The 2012 campaign is by now mercifully out of our systems, but it remains worth reflecting on some of the dubious firsts that occurred during this election. This was the first presidential campaign to cost more than $2 billion. It was also the first time neither candidate accepted any public financing or the limits that come with it. Finally, it was the first presidential election after Citizens United, the Supreme Court decision that allowed around $600 million in super PAC donations this cycle, and many millions more to nonprofit “social welfare” groups that aren’t required to disclose their donors.
But even these bleak facts don’t do justice to the problem of Big Money. Campaign spending isn’t even our most dire money-in-politics problem. That would be the thousands of lobbyists and many millions of their dollars that are devoted to the warping of our public policy. These powerful lobbies control most outcomes on Capitol Hill, and the problem is far worse than it was 20 years ago. Congressional staffers, representatives, and even senators leave public service only to join the lobbying firms of industries they were previously responsible for regulating, trading in their access and social networks for stratospheric salaries. It sometimes seems as if money and influence-peddling aren’t the occasional impurities in the political system, but the fuel that keeps it running.
To make matters worse, the government-reform movement is woefully underfunded and understaffed in the battle against groups like the Chamber of Commerce—organizations that have the resources of entire industries behind them. This makes mustering the political will to enact even uncontroversial measures—like requiring the disclosure of large-money donors—seem impossible.
In this issue of Democracy, we highlight the problem of money in politics. As a journal of ideas, we tend to let others discuss electoral horse races and the day-to-day jockeying for political advantage. But as has become increasingly clear in this era of rampant economic and political inequality, even the best ideas stand no chance when their opponents have Big Money on their side. To get the best ideas a fair hearing, progressives must first tackle the problem of political corruption.
And, importantly, everyone who wants to see fairer and less corrupted politics needs to be a part of this effort. Indeed, the central point of this symposium is to persuade advocates on behalf of all good-government and progressive causes that the fight against Big Money is their fight, too. Whatever their desired outcome is, it’s Big Money that on some level is blocking it, and its dominance won’t be challenged until everyone realizes this and puts skin in the game.
We asked 11 contributors to diagnose the different parts of this problem and prescribe some solutions to each. Bill Moyers and Arnold Hiatt pen a letter to their friends in the progressive philanthropic movement, arguing that political reform groups are desperately in need of funding and support. Nick Penniman and Ian Simmons make the case for why foundations that fund worthy causes like environmental and health-care reform need to invest more in the reform movement—and propose a specific way for them to do so. Wendell Potter argues that even groups with nonpolitical agendas—like those devoted to public health or retirees—must make political reform a priority.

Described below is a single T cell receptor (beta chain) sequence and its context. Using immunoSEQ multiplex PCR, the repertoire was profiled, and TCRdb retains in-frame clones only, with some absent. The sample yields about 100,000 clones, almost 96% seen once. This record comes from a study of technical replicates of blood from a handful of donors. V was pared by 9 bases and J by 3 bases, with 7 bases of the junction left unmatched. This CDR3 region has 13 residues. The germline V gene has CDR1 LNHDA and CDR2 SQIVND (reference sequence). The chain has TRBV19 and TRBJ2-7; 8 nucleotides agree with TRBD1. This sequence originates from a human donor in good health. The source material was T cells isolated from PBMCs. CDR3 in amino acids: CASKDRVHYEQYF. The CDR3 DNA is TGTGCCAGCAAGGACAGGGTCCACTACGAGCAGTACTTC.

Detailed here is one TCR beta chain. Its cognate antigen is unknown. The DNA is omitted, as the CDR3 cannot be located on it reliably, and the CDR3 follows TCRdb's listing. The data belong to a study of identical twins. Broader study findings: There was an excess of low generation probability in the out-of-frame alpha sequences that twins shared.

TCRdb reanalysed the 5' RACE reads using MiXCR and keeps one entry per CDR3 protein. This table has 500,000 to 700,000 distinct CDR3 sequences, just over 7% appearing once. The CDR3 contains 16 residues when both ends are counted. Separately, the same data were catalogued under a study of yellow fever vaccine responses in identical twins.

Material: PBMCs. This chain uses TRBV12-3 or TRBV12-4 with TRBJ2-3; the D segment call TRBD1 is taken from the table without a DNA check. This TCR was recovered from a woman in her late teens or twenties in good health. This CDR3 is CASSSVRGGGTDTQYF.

Stan Collender recalls the moment when lobbying first infected the politics behind the budget—and describes how things have only gotten worse. Meanwhile, Jacob Hacker and Nathaniel Loewentheil take a look at the economic impact of that distorted budget process—and argue that political inequality has paved the way for economic inequality.
What do we do about it? Trevor Potter and Bryson B. Morgan lay out a series of solutions to the problems created by Citizens United, none of which would require the nigh-impossible step of enacting a constitutional amendment. Finally, former Senator Russ Feingold bemoans Democrats’ succumbing to the new campaign-finance order and suggests how we can build a permanent movement for political reform.
While we have at least a couple years before the presidential cycle restarts, there’s no time like the present for reform. The more corrupted the system becomes, the harder it is to fix. More time means more companies dependent on tax breaks, more donors flooding races with money, and more politicians who see their future careers dependent on current votes. The foundation for a new progressive agenda begins with loosening Big Money’s grip on our politics and policy.